OUR TIME WILL COME marks twenty years of Hong Kong's existence as a Special Administrative Region of the People's Republic of China, and the focus on a shared history of resistance that links the territory with the mainland serves this purpose.
However, Hui's interests run deeper, and she returns again to mothers and daughters, romances and weddings, female friendships, filial obligations, as well as the quotidian struggles to keep food on the table and families together. Hui uses her position as director to frame history through women's points of view, their memories and experiences, and dissect society and its institutions as they shape female experience.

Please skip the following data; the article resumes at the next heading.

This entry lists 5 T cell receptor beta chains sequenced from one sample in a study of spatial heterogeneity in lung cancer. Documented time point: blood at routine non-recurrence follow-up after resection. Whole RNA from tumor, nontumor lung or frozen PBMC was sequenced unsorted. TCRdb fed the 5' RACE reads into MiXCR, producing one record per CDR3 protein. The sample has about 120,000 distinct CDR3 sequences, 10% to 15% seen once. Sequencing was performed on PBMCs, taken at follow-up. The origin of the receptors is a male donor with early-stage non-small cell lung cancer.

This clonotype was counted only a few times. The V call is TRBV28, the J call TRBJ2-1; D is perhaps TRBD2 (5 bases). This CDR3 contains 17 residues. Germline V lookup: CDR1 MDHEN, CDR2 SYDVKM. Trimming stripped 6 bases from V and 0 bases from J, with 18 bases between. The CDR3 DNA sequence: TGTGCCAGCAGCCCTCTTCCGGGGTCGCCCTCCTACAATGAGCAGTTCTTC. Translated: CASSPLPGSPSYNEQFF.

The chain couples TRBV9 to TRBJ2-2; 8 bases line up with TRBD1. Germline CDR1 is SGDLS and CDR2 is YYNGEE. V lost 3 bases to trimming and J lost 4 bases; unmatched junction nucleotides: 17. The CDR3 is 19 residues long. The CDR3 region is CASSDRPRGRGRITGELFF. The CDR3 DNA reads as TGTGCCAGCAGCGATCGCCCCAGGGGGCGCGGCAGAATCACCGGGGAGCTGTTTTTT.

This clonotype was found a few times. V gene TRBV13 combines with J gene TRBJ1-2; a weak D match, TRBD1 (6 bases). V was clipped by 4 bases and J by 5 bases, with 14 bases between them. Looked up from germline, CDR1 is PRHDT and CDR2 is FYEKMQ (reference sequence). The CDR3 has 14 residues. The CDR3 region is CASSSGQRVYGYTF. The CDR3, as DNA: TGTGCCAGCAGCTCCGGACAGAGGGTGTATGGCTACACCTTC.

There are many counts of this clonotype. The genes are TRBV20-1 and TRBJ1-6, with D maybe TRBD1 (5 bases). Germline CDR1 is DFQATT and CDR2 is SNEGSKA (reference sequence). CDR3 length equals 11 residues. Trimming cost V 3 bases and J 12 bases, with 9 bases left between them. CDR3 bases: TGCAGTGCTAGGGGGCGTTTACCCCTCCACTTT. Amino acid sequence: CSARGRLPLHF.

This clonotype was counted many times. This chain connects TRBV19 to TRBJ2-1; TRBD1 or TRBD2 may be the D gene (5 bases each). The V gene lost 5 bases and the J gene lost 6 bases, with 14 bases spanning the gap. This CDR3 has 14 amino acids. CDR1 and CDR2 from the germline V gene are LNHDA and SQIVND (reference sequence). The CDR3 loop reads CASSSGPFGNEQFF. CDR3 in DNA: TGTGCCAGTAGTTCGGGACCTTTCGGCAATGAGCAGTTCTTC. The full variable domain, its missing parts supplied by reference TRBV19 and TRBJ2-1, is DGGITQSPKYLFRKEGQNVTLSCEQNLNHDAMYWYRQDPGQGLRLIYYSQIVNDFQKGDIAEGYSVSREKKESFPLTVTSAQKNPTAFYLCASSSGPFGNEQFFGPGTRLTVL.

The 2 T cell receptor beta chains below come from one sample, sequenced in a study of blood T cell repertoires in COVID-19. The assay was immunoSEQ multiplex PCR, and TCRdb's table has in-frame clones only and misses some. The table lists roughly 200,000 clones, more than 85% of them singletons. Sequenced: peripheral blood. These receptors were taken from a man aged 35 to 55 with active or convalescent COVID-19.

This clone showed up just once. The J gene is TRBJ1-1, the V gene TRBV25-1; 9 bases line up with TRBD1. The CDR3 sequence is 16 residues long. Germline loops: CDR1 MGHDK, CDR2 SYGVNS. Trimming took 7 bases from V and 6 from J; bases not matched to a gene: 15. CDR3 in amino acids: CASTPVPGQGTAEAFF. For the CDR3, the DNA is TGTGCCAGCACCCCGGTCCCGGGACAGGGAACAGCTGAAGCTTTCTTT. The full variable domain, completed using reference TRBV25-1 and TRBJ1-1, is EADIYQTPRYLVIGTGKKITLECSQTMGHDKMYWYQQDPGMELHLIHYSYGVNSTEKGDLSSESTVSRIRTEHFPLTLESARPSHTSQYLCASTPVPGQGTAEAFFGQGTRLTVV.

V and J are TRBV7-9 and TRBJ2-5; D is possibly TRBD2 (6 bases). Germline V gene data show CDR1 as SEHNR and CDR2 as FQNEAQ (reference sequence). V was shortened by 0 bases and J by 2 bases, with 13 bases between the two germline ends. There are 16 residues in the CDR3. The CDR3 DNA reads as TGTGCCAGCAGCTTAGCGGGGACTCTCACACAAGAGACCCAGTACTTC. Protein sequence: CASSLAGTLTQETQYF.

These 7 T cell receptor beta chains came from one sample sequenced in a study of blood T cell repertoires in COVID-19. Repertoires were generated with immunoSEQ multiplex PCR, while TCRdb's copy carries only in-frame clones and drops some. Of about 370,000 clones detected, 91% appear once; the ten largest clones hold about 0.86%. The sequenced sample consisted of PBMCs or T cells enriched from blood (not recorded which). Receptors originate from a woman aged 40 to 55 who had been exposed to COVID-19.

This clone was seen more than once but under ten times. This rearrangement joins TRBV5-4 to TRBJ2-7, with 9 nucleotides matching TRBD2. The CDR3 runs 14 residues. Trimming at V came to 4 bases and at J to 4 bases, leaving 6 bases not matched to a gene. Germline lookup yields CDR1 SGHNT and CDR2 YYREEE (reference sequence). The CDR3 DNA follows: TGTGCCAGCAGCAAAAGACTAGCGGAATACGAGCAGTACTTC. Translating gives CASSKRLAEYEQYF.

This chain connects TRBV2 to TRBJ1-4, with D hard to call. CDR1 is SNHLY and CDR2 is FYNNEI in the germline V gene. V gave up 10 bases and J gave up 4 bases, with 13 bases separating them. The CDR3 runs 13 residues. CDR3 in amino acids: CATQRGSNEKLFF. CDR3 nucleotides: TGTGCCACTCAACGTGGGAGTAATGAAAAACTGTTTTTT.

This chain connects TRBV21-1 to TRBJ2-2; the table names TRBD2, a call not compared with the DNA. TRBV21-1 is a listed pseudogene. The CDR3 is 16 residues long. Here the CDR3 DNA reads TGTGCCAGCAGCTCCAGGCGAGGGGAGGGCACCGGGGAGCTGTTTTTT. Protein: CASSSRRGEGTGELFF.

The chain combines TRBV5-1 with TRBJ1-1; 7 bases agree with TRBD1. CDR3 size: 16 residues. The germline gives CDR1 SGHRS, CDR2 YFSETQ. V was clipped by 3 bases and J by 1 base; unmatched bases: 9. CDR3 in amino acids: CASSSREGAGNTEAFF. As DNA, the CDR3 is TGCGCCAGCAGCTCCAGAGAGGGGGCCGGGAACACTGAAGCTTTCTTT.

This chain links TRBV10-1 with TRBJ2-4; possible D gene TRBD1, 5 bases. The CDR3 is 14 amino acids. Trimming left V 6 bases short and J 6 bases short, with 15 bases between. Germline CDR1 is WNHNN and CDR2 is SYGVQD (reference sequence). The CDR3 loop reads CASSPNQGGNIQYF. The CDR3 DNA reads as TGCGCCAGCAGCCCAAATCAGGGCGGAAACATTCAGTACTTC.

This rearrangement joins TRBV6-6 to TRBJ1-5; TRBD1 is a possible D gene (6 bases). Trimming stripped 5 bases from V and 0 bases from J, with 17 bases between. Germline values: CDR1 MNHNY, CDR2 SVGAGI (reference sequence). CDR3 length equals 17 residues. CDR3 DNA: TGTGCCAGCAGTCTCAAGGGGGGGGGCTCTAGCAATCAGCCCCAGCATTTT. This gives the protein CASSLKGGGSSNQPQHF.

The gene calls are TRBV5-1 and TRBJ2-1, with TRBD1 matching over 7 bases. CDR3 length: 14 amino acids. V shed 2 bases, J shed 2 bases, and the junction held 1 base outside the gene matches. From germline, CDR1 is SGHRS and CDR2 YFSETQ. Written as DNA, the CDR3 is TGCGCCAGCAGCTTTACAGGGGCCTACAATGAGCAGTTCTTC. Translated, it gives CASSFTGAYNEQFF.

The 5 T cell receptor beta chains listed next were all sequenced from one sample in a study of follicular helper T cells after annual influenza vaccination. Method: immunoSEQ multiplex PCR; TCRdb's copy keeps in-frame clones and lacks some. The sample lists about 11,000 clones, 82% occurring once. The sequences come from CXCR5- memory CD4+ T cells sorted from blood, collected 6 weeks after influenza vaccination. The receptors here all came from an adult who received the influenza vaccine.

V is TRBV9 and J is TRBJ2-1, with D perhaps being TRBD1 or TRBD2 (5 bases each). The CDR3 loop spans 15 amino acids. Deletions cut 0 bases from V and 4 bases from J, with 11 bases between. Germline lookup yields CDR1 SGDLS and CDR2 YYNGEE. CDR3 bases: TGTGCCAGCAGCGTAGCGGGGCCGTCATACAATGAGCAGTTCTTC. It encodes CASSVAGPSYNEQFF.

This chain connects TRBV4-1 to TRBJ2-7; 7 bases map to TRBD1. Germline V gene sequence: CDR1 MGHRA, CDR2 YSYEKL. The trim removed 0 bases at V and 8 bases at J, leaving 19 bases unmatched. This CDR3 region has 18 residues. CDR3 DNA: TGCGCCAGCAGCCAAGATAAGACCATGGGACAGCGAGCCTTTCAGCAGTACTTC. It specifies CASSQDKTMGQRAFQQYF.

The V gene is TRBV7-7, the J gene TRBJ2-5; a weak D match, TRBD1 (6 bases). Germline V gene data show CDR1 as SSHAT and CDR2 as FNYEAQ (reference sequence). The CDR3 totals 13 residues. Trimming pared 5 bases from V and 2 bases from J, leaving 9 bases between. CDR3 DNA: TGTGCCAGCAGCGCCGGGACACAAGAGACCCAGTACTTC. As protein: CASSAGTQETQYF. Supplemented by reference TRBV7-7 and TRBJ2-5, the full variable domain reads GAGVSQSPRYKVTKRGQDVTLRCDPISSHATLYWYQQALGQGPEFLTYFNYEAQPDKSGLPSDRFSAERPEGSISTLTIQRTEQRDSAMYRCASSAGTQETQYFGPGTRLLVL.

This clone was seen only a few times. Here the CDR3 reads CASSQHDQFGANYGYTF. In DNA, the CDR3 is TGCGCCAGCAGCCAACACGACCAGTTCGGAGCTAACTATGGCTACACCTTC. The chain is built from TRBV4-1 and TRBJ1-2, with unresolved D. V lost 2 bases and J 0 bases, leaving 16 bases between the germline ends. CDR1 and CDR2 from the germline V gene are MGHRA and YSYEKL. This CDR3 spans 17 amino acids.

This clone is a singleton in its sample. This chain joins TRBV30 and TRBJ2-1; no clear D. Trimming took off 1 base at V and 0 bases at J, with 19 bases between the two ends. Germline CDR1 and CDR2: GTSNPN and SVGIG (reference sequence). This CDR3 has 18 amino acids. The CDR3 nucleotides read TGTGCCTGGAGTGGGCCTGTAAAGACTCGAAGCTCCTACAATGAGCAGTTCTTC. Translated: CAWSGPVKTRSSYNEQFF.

From THE SECRET to OUR TIME WILL COME, Hui's women take action in the public sphere without losing their connection to the private, domestic realm. As a director with strong cross-border ties and an understanding of the Chinese diaspora, Hui makes films about people within living in Hong Kong, mainland China, and throughout the diaspora with equal confidence. The pictures she paints of connected, passionate women fighting for justice for their neighbors, their families, and themselves could be a portrait of herself as a film artist. Ann Hui's own career as a consummate film professional and globally lauded auteur enables her to tell stories about marginalized and neglected women that transcend the borders of Hong Kong and speak to people in Poland and around the world.